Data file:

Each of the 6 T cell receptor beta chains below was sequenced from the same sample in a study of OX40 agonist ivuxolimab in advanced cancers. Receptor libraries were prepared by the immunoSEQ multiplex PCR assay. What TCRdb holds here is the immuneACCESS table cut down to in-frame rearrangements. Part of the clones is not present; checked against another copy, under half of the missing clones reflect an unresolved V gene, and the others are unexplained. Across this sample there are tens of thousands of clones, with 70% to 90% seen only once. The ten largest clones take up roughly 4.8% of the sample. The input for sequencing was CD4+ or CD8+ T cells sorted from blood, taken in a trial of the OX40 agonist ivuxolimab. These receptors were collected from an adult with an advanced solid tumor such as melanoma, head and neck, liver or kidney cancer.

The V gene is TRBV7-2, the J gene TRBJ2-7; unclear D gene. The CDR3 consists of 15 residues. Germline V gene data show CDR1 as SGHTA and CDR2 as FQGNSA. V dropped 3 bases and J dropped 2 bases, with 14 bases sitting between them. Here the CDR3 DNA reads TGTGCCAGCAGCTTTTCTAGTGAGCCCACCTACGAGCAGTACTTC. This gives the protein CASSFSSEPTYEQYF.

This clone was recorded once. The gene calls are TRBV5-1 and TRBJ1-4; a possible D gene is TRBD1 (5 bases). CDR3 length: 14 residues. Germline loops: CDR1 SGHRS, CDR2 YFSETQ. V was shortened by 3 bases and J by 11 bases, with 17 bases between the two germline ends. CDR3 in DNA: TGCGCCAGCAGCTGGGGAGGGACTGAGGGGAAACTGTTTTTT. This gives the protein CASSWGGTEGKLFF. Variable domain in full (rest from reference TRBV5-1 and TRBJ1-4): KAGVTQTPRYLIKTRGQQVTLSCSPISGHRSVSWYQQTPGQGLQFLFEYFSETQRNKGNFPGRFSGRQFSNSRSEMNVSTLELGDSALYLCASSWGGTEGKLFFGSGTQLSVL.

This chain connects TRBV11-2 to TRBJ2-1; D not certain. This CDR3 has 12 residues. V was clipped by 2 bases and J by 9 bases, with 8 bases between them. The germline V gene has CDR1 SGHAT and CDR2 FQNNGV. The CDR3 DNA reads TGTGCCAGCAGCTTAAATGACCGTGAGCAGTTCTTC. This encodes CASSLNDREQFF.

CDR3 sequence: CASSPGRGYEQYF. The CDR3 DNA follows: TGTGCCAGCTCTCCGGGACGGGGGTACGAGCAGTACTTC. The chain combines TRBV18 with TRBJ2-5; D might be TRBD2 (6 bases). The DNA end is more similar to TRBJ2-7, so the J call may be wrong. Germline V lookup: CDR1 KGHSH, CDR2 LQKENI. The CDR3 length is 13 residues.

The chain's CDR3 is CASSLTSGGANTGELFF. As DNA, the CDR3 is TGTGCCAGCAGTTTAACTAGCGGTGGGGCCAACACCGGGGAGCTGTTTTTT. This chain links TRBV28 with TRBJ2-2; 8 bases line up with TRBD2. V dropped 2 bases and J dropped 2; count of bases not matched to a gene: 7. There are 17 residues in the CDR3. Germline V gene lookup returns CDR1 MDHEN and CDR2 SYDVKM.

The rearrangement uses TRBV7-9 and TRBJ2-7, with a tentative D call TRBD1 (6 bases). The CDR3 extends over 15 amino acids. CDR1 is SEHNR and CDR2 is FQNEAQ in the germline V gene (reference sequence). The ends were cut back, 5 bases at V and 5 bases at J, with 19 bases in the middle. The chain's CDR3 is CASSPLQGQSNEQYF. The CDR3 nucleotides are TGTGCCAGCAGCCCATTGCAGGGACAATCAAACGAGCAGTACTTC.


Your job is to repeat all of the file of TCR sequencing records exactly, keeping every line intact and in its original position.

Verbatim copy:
Each of the 6 T cell receptor beta chains below was sequenced from the same sample in a study of OX40 agonist ivuxolimab in advanced cancers. Receptor libraries were prepared by the immunoSEQ multiplex PCR assay. What TCRdb holds here is the immuneACCESS table cut down to in-frame rearrangements. Part of the clones is not present; checked against another copy, under half of the missing clones reflect an unresolved V gene, and the others are unexplained. Across this sample there are tens of thousands of clones, with 70% to 90% seen only once. The ten largest clones take up roughly 4.8% of the sample. The input for sequencing was CD4+ or CD8+ T cells sorted from blood, taken in a trial of the OX40 agonist ivuxolimab. These receptors were collected from an adult with an advanced solid tumor such as melanoma, head and neck, liver or kidney cancer.

The V gene is TRBV7-2, the J gene TRBJ2-7; unclear D gene. The CDR3 consists of 15 residues. Germline V gene data show CDR1 as SGHTA and CDR2 as FQGNSA. V dropped 3 bases and J dropped 2 bases, with 14 bases sitting between them. Here the CDR3 DNA reads TGTGCCAGCAGCTTTTCTAGTGAGCCCACCTACGAGCAGTACTTC. This gives the protein CASSFSSEPTYEQYF.

This clone was recorded once. The gene calls are TRBV5-1 and TRBJ1-4; a possible D gene is TRBD1 (5 bases). CDR3 length: 14 residues. Germline loops: CDR1 SGHRS, CDR2 YFSETQ. V was shortened by 3 bases and J by 11 bases, with 17 bases between the two germline ends. CDR3 in DNA: TGCGCCAGCAGCTGGGGAGGGACTGAGGGGAAACTGTTTTTT. This gives the protein CASSWGGTEGKLFF. Variable domain in full (rest from reference TRBV5-1 and TRBJ1-4): KAGVTQTPRYLIKTRGQQVTLSCSPISGHRSVSWYQQTPGQGLQFLFEYFSETQRNKGNFPGRFSGRQFSNSRSEMNVSTLELGDSALYLCASSWGGTEGKLFFGSGTQLSVL.

This chain connects TRBV11-2 to TRBJ2-1; D not certain. This CDR3 has 12 residues. V was clipped by 2 bases and J by 9 bases, with 8 bases between them. The germline V gene has CDR1 SGHAT and CDR2 FQNNGV. The CDR3 DNA reads TGTGCCAGCAGCTTAAATGACCGTGAGCAGTTCTTC. This encodes CASSLNDREQFF.

CDR3 sequence: CASSPGRGYEQYF. The CDR3 DNA follows: TGTGCCAGCTCTCCGGGACGGGGGTACGAGCAGTACTTC. The chain combines TRBV18 with TRBJ2-5; D might be TRBD2 (6 bases). The DNA end is more similar to TRBJ2-7, so the J call may be wrong. Germline V lookup: CDR1 KGHSH, CDR2 LQKENI. The CDR3 length is 13 residues.

The chain's CDR3 is CASSLTSGGANTGELFF. As DNA, the CDR3 is TGTGCCAGCAGTTTAACTAGCGGTGGGGCCAACACCGGGGAGCTGTTTTTT. This chain links TRBV28 with TRBJ2-2; 8 bases line up with TRBD2. V dropped 2 bases and J dropped 2; count of bases not matched to a gene: 7. There are 17 residues in the CDR3. Germline V gene lookup returns CDR1 MDHEN and CDR2 SYDVKM.

The rearrangement uses TRBV7-9 and TRBJ2-7, with a tentative D call TRBD1 (6 bases). The CDR3 extends over 15 amino acids. CDR1 is SEHNR and CDR2 is FQNEAQ in the germline V gene (reference sequence). The ends were cut back, 5 bases at V and 5 bases at J, with 19 bases in the middle. The chain's CDR3 is CASSPLQGQSNEQYF. The CDR3 nucleotides are TGTGCCAGCAGCCCATTGCAGGGACAATCAAACGAGCAGTACTTC.